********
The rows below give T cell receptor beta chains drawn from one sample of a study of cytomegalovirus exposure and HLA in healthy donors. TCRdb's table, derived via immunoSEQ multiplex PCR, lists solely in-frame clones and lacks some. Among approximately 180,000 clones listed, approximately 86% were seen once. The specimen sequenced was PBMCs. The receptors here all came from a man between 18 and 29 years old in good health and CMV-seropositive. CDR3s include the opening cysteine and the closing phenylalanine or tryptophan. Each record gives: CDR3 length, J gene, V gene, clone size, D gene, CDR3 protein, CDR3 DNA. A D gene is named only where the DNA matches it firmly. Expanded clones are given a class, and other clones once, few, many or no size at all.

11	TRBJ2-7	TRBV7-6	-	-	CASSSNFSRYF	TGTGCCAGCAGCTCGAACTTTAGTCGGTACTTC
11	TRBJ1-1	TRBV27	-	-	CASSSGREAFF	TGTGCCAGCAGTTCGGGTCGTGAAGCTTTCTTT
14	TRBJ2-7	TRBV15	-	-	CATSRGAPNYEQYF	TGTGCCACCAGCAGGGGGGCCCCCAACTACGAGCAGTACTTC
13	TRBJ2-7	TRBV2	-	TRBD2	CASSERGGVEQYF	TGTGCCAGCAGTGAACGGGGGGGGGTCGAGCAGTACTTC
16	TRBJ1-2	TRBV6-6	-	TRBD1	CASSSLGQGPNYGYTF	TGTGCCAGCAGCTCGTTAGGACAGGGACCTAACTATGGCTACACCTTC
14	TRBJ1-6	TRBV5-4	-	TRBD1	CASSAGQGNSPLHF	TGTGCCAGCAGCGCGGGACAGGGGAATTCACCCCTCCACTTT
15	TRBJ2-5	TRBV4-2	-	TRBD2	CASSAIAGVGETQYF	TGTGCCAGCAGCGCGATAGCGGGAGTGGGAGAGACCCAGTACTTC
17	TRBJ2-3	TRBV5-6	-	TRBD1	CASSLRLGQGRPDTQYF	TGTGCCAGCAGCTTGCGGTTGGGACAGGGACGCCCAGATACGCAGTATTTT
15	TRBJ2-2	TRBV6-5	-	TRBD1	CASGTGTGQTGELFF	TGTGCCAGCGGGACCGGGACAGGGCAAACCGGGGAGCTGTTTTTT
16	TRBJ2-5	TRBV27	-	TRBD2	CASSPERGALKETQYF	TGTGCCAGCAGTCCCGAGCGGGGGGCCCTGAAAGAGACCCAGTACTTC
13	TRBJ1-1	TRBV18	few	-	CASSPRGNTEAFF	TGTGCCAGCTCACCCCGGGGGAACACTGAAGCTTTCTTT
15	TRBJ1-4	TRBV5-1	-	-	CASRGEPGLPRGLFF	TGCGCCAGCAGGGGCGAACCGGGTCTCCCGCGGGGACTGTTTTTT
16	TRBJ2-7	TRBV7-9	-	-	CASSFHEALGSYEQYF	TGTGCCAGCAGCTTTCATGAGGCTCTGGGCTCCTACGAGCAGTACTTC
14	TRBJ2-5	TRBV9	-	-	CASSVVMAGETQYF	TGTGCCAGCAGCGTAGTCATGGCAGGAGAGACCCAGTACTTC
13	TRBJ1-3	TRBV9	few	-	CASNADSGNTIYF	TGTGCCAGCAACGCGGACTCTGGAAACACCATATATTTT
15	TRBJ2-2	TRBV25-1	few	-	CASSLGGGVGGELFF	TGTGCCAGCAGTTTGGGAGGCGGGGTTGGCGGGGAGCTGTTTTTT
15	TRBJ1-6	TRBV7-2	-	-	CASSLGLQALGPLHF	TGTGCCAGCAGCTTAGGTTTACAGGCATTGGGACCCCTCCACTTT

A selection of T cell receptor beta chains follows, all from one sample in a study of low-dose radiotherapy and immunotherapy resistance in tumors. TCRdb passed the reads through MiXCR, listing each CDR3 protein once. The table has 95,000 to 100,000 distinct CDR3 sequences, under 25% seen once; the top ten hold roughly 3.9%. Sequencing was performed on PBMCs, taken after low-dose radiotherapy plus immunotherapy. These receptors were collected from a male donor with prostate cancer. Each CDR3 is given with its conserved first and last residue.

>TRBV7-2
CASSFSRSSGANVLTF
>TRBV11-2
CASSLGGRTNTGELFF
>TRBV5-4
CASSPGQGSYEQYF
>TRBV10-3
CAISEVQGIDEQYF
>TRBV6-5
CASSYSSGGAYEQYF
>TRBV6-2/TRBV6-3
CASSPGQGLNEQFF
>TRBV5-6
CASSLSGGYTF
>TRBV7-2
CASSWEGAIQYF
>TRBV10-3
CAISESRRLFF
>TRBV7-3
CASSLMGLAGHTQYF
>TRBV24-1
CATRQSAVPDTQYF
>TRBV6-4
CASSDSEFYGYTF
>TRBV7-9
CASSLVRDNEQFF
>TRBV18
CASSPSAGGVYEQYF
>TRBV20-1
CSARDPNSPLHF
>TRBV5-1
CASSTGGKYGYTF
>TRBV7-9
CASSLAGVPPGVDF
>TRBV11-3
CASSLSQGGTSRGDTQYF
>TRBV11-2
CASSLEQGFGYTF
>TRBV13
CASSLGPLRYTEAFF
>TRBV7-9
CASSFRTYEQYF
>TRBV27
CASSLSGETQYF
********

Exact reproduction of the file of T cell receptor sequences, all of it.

The rows below give T cell receptor beta chains drawn from one sample of a study of cytomegalovirus exposure and HLA in healthy donors. TCRdb's table, derived via immunoSEQ multiplex PCR, lists solely in-frame clones and lacks some. Among approximately 180,000 clones listed, approximately 86% were seen once. The specimen sequenced was PBMCs. The receptors here all came from a man between 18 and 29 years old in good health and CMV-seropositive. CDR3s include the opening cysteine and the closing phenylalanine or tryptophan. Each record gives: CDR3 length, J gene, V gene, clone size, D gene, CDR3 protein, CDR3 DNA. A D gene is named only where the DNA matches it firmly. Expanded clones are given a class, and other clones once, few, many or no size at all.

11	TRBJ2-7	TRBV7-6	-	-	CASSSNFSRYF	TGTGCCAGCAGCTCGAACTTTAGTCGGTACTTC
11	TRBJ1-1	TRBV27	-	-	CASSSGREAFF	TGTGCCAGCAGTTCGGGTCGTGAAGCTTTCTTT
14	TRBJ2-7	TRBV15	-	-	CATSRGAPNYEQYF	TGTGCCACCAGCAGGGGGGCCCCCAACTACGAGCAGTACTTC
13	TRBJ2-7	TRBV2	-	TRBD2	CASSERGGVEQYF	TGTGCCAGCAGTGAACGGGGGGGGGTCGAGCAGTACTTC
16	TRBJ1-2	TRBV6-6	-	TRBD1	CASSSLGQGPNYGYTF	TGTGCCAGCAGCTCGTTAGGACAGGGACCTAACTATGGCTACACCTTC
14	TRBJ1-6	TRBV5-4	-	TRBD1	CASSAGQGNSPLHF	TGTGCCAGCAGCGCGGGACAGGGGAATTCACCCCTCCACTTT
15	TRBJ2-5	TRBV4-2	-	TRBD2	CASSAIAGVGETQYF	TGTGCCAGCAGCGCGATAGCGGGAGTGGGAGAGACCCAGTACTTC
17	TRBJ2-3	TRBV5-6	-	TRBD1	CASSLRLGQGRPDTQYF	TGTGCCAGCAGCTTGCGGTTGGGACAGGGACGCCCAGATACGCAGTATTTT
15	TRBJ2-2	TRBV6-5	-	TRBD1	CASGTGTGQTGELFF	TGTGCCAGCGGGACCGGGACAGGGCAAACCGGGGAGCTGTTTTTT
16	TRBJ2-5	TRBV27	-	TRBD2	CASSPERGALKETQYF	TGTGCCAGCAGTCCCGAGCGGGGGGCCCTGAAAGAGACCCAGTACTTC
13	TRBJ1-1	TRBV18	few	-	CASSPRGNTEAFF	TGTGCCAGCTCACCCCGGGGGAACACTGAAGCTTTCTTT
15	TRBJ1-4	TRBV5-1	-	-	CASRGEPGLPRGLFF	TGCGCCAGCAGGGGCGAACCGGGTCTCCCGCGGGGACTGTTTTTT
16	TRBJ2-7	TRBV7-9	-	-	CASSFHEALGSYEQYF	TGTGCCAGCAGCTTTCATGAGGCTCTGGGCTCCTACGAGCAGTACTTC
14	TRBJ2-5	TRBV9	-	-	CASSVVMAGETQYF	TGTGCCAGCAGCGTAGTCATGGCAGGAGAGACCCAGTACTTC
13	TRBJ1-3	TRBV9	few	-	CASNADSGNTIYF	TGTGCCAGCAACGCGGACTCTGGAAACACCATATATTTT
15	TRBJ2-2	TRBV25-1	few	-	CASSLGGGVGGELFF	TGTGCCAGCAGTTTGGGAGGCGGGGTTGGCGGGGAGCTGTTTTTT
15	TRBJ1-6	TRBV7-2	-	-	CASSLGLQALGPLHF	TGTGCCAGCAGCTTAGGTTTACAGGCATTGGGACCCCTCCACTTT

A selection of T cell receptor beta chains follows, all from one sample in a study of low-dose radiotherapy and immunotherapy resistance in tumors. TCRdb passed the reads through MiXCR, listing each CDR3 protein once. The table has 95,000 to 100,000 distinct CDR3 sequences, under 25% seen once; the top ten hold roughly 3.9%. Sequencing was performed on PBMCs, taken after low-dose radiotherapy plus immunotherapy. These receptors were collected from a male donor with prostate cancer. Each CDR3 is given with its conserved first and last residue.

>TRBV7-2
CASSFSRSSGANVLTF
>TRBV11-2
CASSLGGRTNTGELFF
>TRBV5-4
CASSPGQGSYEQYF
>TRBV10-3
CAISEVQGIDEQYF
>TRBV6-5
CASSYSSGGAYEQYF
>TRBV6-2/TRBV6-3
CASSPGQGLNEQFF
>TRBV5-6
CASSLSGGYTF
>TRBV7-2
CASSWEGAIQYF
>TRBV10-3
CAISESRRLFF
>TRBV7-3
CASSLMGLAGHTQYF
>TRBV24-1
CATRQSAVPDTQYF
>TRBV6-4
CASSDSEFYGYTF
>TRBV7-9
CASSLVRDNEQFF
>TRBV18
CASSPSAGGVYEQYF
>TRBV20-1
CSARDPNSPLHF
>TRBV5-1
CASSTGGKYGYTF
>TRBV7-9
CASSLAGVPPGVDF
>TRBV11-3
CASSLSQGGTSRGDTQYF
>TRBV11-2
CASSLEQGFGYTF
>TRBV13
CASSLGPLRYTEAFF
>TRBV7-9
CASSFRTYEQYF
>TRBV27
CASSLSGETQYF